It’s Important To Stay Informed On Elections That Affect You

Presented By TJCEP

Voting is extremely important. Duh! Everyone knows that. We’ve been bombarded by the media telling us that every vote counts (which is true), but it’s usually presidential elections that get all the attention. A lot of people only focus on choosing the candidate they want as the next POTUS. While this is important, for obvious reasons (*ahem* Trump), during these elections we also get to vote on other stuff like policies that address social issues affecting our community–same-sex marriage, taxes, the environment (think plastic bags in California), or giving the government permission to borrow money, etc.

You might be thinking, “That’s great!” But TBH elections aren’t just every four years, in fact, they happen quite often. Choosing the President of the United States is not the only official we get to elect. We also hold state, county and municipal elections for officials with crazy important jobs. Take a District Attorney for instance; they hold a lot of power in our criminal justice system. To give you a very quick overview, D.A.s make key decisions like who goes to prison and for how long!

Unfortunately, during these “smaller” elections, the turnout is significantly lower than presidential electionswhich, already has a lower turnout in comparison to other countries. To make matters worse, elections can come extremely close (sometimes less than 23 votes tip the scale in one candidate’s favor)!

So if it’s so important, why don’t more people vote? Well, the answer is crazy complicated but let’s start with the flaws in our voting system. For starters, we don’t have ONE voting authority. This means that each state, county and municipality have their own voting laws and procedures, so how you vote and when, can be completely different than how your primo votes in a neighboring state.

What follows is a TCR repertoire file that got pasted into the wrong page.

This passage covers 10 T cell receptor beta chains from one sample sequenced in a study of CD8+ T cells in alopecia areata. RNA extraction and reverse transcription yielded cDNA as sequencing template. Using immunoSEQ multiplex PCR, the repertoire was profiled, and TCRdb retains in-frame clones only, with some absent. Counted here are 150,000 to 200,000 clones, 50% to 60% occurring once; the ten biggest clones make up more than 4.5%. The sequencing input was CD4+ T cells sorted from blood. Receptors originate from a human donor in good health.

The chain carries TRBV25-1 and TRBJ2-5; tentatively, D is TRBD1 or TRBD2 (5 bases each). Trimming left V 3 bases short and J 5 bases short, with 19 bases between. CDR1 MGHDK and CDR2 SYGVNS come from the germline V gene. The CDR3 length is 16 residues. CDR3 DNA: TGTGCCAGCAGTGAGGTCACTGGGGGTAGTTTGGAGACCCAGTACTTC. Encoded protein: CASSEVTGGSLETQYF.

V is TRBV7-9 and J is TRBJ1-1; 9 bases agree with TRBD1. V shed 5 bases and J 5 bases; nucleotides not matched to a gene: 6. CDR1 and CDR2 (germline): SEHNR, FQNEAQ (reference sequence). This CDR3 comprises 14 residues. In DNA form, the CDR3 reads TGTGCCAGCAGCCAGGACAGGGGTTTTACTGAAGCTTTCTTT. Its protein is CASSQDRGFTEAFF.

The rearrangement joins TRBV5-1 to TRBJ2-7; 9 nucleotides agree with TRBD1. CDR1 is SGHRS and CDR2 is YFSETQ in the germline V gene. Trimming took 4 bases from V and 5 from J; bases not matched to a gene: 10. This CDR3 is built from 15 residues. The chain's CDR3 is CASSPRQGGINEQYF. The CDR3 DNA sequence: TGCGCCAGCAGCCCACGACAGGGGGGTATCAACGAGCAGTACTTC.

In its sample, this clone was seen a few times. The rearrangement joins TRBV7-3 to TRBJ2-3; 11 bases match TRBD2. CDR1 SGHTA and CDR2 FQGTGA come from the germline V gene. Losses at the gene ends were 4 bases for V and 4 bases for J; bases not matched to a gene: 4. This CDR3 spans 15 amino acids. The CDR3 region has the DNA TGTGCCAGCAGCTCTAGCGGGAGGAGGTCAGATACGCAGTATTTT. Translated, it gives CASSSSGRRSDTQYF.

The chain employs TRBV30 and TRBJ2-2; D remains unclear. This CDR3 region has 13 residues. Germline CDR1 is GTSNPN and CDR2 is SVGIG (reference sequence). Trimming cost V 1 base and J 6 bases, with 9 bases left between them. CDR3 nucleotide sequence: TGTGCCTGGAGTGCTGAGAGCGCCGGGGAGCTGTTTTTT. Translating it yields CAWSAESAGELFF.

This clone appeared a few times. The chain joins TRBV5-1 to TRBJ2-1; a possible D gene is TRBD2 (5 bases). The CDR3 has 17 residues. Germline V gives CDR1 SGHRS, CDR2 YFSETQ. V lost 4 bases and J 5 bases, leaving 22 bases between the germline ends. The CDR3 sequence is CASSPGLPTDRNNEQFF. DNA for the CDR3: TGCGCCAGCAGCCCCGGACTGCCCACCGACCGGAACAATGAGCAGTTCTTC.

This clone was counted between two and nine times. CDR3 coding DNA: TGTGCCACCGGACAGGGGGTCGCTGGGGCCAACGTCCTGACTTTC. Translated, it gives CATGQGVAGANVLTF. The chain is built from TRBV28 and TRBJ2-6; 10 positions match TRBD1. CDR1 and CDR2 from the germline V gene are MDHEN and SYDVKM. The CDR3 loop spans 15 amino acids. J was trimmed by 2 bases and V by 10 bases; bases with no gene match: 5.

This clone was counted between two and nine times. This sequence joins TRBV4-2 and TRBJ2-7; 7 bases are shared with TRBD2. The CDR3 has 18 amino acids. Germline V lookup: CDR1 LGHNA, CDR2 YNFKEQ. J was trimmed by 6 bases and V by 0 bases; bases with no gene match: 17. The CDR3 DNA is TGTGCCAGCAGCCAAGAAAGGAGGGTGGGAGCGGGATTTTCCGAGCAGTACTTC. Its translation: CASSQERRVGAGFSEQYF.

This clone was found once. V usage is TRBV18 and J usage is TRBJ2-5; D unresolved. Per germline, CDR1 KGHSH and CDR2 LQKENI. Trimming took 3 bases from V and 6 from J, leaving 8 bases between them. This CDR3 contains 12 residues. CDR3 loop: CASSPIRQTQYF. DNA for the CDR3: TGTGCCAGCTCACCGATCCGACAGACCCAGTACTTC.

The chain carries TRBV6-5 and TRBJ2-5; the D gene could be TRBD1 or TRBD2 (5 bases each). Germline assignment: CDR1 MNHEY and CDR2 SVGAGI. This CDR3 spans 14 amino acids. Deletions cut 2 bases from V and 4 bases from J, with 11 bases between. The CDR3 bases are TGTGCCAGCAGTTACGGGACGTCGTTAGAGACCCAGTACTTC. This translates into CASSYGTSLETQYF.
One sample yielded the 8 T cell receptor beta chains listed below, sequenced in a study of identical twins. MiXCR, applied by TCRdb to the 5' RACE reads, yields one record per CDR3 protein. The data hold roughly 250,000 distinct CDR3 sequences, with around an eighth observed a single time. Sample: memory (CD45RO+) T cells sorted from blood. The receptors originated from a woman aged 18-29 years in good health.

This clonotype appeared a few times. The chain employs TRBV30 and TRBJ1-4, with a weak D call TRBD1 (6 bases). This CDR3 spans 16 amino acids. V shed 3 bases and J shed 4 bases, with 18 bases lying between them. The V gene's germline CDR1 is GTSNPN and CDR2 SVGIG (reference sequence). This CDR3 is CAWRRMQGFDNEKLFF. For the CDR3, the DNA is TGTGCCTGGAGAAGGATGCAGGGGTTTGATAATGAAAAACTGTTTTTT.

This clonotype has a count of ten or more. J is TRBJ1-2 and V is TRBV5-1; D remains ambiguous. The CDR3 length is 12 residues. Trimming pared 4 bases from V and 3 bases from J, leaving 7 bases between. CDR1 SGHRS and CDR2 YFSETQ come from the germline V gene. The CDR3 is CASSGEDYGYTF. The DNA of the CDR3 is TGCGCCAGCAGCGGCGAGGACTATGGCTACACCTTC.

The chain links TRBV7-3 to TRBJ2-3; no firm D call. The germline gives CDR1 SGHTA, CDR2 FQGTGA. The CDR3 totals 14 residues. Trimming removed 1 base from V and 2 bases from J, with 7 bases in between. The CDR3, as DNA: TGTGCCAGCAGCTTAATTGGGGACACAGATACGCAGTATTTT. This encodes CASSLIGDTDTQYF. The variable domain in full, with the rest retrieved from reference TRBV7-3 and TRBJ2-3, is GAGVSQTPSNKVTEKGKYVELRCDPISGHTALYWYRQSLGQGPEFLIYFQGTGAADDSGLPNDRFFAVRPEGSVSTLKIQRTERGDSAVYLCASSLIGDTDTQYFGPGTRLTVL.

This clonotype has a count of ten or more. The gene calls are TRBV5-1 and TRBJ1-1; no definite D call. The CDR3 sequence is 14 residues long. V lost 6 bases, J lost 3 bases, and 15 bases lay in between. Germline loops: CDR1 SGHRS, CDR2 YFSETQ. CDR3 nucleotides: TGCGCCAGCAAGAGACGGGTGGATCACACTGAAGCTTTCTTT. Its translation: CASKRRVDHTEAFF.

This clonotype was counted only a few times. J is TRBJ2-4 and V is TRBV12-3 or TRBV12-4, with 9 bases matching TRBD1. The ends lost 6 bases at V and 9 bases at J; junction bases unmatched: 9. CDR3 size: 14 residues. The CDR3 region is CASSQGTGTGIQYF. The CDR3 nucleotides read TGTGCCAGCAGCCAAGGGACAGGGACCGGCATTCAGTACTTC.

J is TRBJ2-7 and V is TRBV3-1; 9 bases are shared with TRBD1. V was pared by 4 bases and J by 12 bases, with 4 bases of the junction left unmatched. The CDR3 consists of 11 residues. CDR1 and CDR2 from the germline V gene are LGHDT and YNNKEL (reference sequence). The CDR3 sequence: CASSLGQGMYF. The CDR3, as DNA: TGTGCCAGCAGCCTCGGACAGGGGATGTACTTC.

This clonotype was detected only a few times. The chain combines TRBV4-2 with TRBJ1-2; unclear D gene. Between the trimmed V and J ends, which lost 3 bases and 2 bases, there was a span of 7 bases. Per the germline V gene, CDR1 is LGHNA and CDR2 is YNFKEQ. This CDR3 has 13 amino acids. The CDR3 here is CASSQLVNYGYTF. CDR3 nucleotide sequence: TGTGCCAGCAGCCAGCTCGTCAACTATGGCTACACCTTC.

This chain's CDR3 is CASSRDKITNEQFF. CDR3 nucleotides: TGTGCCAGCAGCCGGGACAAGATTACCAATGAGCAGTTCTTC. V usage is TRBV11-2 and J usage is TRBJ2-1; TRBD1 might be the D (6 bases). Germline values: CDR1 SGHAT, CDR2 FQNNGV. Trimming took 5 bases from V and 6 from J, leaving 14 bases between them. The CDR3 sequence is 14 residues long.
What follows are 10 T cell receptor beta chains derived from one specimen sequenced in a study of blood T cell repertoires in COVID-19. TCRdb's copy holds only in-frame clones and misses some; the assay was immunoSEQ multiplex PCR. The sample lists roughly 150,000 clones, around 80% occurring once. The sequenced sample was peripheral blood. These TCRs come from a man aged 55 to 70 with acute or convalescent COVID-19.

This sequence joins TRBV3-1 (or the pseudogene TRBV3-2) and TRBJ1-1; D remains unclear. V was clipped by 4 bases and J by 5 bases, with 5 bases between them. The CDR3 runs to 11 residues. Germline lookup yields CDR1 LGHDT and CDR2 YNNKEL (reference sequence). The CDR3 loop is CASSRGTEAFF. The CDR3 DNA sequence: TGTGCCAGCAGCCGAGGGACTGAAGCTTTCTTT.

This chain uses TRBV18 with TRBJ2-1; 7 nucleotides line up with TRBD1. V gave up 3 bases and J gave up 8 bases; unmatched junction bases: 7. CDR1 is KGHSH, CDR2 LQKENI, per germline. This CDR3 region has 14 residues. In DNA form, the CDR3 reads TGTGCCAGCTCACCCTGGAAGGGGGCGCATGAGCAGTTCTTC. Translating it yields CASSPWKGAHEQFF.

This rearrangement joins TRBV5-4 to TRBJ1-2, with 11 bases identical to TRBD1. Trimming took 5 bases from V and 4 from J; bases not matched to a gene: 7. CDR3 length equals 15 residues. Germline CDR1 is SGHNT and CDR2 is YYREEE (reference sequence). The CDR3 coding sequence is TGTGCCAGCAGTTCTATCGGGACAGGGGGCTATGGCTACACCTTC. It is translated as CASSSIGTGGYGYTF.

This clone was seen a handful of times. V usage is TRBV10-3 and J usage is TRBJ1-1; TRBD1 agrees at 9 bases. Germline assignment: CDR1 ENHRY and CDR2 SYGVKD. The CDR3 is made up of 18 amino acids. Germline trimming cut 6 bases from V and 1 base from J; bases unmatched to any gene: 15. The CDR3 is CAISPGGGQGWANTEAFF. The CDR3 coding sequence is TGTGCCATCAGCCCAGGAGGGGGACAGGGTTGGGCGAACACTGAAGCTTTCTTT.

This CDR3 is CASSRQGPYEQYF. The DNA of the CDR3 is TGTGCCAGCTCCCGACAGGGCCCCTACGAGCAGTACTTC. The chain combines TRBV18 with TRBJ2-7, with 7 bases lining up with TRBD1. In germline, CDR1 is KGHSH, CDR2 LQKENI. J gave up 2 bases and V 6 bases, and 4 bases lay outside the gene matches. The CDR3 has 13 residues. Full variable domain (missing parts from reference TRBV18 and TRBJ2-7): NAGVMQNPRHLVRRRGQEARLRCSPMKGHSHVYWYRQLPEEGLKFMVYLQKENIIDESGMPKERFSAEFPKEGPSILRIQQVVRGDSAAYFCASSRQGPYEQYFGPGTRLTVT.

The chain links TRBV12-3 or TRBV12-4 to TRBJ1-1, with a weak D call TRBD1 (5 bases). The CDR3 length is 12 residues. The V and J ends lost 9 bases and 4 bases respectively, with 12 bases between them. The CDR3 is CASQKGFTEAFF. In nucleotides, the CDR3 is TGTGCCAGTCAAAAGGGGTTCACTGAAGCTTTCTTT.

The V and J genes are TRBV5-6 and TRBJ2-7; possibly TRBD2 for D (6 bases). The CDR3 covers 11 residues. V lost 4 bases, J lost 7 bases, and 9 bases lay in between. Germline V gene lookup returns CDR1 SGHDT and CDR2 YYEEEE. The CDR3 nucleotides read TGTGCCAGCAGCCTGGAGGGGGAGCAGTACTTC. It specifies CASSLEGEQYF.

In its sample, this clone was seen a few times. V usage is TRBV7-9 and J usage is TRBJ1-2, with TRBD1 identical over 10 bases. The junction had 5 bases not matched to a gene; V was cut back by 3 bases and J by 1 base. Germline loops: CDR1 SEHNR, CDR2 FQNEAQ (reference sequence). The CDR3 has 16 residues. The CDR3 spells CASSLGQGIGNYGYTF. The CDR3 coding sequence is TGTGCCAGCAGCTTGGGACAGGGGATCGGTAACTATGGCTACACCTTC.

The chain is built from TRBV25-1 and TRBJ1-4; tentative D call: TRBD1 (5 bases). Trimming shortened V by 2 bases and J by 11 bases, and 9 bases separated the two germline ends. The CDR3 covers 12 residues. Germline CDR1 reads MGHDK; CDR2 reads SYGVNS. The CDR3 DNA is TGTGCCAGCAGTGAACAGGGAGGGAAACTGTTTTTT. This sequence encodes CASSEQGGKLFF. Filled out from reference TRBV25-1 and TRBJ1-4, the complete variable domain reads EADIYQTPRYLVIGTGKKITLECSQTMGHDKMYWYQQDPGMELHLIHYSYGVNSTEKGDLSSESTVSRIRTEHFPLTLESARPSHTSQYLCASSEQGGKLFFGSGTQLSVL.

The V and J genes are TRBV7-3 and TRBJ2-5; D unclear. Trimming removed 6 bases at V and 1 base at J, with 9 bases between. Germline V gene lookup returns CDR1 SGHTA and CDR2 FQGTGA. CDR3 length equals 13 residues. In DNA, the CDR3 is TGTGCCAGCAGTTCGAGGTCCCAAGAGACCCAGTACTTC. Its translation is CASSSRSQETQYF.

This is where things get tricky! Some people argue that these rules have led to institutional discrimination against minorities. Because, real talk, there are people that don’t want everyone to vote. Why? Some conservatives believe that if everyone voted, they would favor the liberal candidate. On the flip side, some incumbent Democrats think that if there are more voters, their seats will be challenged.

How exactly does this lead to discrimination at the polls?  Latinos have been the prime targets for super troublesome voting rules (remember, each state, county and municipality sets their own rules) like crazy complicated registration and requiring identification like a state issued I.D. or passport. State and local officials have also made it more difficult for minorities to vote by cutting early voting days and reducing voting locations in communities of color.

Why should all of this matter? Not having diverse voters can lead to underrepresentation in our local, state and federal government which means that our community’s needs might not be addressed. While this is an oversimplification of the issues—because nothing is ever black or white—one thing is certain, making your voice heard through your vote is extremely important! So next time there’s a county, state, or federal election, make sure to cast your vote!

Voting is our right and our civic duty; let’s not let a few people make all the big decisions for us! Plus, you can always post an Instagram-worthy picture of your “I voted” sticker.

SOURCES:
http://digg.com/2016/voting-trust-election-machines
http://www.annenbergclassroom.org/speakout/path-to-the-presidency-why-is-it-important-to-vote
https://www.npr.org/2017/11/01/561066439/facing-discrimination-in-public-life-latinos-stay-positive-about-government

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